2017’s Victories for pro-choice advocates included:
Twelve Months of Birth Control (HB 1234) This common sense legislation ensures that you can get 12 months of birth control in one visit. Rep. June Robinson (D-38) was a stalwart champion on this issue.
Pregnancy Accommodations (SB 5835 and HB 1474) Legislators passed a limited pregnancy accommodations bill that requires employers to provide reasonable accommodations to pregnant workers.While we are gratified to see legislators pursuing this important goal, the legislation passed falls far short by creating two classes of workers through exempting businesses with fewer than 15 employees—a departure from all other state anti-discrimination laws which applies to employers with 8 workers or fewer. We hope to resolve the employer-size issue in the next legislative session.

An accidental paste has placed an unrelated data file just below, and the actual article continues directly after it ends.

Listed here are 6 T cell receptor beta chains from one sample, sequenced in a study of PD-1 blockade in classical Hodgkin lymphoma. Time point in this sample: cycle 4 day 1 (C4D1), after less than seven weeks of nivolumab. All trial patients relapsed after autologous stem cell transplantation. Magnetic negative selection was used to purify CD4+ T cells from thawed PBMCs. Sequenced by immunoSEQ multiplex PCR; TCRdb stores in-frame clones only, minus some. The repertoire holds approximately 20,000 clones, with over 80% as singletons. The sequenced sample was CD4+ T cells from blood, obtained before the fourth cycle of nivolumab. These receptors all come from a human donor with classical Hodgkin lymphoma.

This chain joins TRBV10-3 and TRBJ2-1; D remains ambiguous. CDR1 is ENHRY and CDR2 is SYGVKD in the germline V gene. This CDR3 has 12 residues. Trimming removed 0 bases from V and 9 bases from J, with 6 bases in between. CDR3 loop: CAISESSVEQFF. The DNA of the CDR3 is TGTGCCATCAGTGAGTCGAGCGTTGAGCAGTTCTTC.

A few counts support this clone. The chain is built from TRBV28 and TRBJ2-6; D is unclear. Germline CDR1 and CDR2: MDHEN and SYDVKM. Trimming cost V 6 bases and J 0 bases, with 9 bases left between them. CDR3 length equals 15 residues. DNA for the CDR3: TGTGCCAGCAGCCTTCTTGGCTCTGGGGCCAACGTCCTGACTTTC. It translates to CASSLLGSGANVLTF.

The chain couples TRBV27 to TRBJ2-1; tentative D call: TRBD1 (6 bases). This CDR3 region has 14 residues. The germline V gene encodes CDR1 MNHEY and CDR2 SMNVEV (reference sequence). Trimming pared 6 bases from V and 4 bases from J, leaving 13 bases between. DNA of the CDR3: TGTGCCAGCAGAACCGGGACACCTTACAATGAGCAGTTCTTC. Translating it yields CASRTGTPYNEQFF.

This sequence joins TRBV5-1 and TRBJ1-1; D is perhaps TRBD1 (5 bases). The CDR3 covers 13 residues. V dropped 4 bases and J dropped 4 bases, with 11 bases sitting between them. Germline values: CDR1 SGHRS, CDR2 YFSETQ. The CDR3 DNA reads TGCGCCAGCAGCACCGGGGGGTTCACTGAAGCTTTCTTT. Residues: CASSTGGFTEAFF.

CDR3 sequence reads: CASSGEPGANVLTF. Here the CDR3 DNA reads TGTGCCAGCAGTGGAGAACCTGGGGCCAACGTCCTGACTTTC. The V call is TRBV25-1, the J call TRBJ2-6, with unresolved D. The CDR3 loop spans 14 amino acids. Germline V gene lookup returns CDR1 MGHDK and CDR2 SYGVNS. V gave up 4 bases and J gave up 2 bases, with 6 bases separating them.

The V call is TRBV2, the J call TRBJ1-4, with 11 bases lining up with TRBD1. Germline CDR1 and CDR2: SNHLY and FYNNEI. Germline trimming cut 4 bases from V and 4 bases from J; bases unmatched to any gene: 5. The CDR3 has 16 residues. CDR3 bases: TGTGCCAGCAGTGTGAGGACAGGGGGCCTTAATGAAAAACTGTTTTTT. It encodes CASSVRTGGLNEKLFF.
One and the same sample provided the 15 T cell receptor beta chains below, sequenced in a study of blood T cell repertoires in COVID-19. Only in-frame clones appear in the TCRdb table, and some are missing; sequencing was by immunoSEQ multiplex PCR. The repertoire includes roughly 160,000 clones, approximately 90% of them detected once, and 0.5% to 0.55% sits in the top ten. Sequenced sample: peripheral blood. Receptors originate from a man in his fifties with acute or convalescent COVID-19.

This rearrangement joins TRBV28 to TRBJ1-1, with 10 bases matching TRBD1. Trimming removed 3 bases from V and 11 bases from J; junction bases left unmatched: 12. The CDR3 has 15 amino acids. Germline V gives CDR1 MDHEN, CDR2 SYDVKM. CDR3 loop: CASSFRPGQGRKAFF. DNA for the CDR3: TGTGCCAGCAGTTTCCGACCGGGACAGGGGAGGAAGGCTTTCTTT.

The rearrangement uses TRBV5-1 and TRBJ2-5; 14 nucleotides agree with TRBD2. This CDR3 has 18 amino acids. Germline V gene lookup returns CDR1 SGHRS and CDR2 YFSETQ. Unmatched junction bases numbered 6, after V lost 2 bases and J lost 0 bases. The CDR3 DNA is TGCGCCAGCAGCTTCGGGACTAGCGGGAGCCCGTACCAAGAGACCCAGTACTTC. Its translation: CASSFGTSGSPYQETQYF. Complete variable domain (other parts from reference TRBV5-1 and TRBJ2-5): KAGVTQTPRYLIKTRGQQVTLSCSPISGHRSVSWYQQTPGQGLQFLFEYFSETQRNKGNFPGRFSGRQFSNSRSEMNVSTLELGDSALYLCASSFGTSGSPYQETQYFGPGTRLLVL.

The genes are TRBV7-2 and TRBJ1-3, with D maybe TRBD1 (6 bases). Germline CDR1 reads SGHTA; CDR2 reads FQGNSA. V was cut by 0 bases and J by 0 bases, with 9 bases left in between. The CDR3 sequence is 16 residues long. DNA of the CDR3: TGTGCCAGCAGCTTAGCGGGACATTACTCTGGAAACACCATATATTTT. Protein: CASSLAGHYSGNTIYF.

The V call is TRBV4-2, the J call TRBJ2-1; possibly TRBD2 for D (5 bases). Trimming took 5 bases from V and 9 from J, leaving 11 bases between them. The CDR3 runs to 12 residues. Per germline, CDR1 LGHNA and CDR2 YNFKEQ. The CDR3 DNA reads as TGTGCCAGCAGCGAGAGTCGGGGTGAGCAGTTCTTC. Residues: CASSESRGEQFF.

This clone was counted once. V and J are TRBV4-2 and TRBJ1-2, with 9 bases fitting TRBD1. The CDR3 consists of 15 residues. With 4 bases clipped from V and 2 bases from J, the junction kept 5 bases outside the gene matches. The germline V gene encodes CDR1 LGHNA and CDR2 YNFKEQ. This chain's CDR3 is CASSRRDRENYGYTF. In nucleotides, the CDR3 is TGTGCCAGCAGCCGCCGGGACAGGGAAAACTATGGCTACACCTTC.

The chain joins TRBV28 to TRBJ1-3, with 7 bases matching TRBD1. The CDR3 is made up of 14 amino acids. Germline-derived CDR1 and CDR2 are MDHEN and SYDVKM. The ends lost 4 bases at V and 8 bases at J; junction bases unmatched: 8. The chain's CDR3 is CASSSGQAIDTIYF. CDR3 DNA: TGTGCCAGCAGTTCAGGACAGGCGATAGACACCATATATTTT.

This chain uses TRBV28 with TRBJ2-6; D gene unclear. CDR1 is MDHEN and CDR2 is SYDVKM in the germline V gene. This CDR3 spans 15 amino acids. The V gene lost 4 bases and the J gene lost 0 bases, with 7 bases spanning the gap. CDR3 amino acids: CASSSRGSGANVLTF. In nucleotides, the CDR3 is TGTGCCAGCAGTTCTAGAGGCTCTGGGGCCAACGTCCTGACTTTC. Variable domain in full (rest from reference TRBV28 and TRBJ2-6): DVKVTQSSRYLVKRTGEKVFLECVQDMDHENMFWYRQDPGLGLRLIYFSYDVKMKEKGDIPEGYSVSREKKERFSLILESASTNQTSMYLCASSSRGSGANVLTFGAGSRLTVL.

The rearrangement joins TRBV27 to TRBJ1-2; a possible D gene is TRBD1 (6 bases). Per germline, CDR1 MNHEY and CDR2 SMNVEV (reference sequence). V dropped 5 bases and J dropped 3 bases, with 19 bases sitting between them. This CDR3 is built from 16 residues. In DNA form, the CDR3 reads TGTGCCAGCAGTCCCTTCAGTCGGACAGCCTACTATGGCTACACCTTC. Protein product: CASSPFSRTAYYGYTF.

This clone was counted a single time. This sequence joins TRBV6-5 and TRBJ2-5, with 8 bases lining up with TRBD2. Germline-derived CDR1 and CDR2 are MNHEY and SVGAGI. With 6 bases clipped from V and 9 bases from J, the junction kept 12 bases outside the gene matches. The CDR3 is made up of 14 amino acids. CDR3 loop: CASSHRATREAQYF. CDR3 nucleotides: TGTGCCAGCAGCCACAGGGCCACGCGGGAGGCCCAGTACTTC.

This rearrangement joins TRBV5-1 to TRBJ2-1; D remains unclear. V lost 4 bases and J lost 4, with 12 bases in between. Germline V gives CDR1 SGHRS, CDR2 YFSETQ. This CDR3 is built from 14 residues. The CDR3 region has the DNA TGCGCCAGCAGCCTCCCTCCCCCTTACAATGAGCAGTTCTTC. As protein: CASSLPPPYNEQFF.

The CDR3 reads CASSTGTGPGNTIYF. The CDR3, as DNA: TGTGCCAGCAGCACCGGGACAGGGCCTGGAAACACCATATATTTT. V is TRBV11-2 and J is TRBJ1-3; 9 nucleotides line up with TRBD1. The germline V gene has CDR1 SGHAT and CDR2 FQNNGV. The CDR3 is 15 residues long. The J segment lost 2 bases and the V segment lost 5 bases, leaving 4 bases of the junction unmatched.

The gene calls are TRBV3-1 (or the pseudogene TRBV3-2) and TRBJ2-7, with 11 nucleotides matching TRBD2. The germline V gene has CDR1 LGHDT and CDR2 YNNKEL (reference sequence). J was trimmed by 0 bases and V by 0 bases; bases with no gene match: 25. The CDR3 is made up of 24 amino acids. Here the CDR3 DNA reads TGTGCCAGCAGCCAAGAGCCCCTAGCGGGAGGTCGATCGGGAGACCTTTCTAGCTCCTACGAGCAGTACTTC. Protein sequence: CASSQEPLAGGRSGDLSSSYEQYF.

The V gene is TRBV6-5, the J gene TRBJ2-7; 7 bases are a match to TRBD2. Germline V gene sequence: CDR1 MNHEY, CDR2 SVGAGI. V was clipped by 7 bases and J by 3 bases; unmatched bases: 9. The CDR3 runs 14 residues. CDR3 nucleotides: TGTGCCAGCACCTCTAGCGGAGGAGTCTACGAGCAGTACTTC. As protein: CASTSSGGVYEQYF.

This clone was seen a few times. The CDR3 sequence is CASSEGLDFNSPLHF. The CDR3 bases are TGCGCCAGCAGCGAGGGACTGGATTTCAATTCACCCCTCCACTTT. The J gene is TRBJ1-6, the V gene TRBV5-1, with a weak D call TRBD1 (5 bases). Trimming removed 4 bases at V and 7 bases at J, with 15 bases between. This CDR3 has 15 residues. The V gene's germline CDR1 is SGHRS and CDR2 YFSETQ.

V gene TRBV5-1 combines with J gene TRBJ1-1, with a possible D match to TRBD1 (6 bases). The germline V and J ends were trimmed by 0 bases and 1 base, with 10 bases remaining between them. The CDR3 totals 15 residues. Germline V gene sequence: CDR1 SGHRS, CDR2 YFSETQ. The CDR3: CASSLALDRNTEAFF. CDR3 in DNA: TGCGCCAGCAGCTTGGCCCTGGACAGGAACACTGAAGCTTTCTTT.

Paid Family Leave (SB 5975)In 2017, Washington state legislators passed a historic, bipartisan bill that requires employers to provide at least 12 weeks of paid leave to workers who need time off to care for a new child, to take care of a sick or injured family member, or to deal with a personal medical issue. The law also insures that low-income workers will receive at least 90 percent of their weekly income, making paid leave a viable option for workers at all income levels.
NARAL Pro-Choice Washington also successfully fought back against anti-choice attacks.
Parental Notification for Abortion (SB 5320 and HB 1003) We successfully pushed back against legislation from right-wing extremist Sens. Mike Padden (R-4) and Matt Shea (R-4) that would have required young women to obtain parental notification for abortions.
Prohibiting Use of Public Funds for Abortion (HB 1002) Rep. Eileen Cody (D-34) ensured this bill was never given a hearing and we are grateful for her leadership in preventing legislation that would have prohibited the state from funding abortions for low-income women.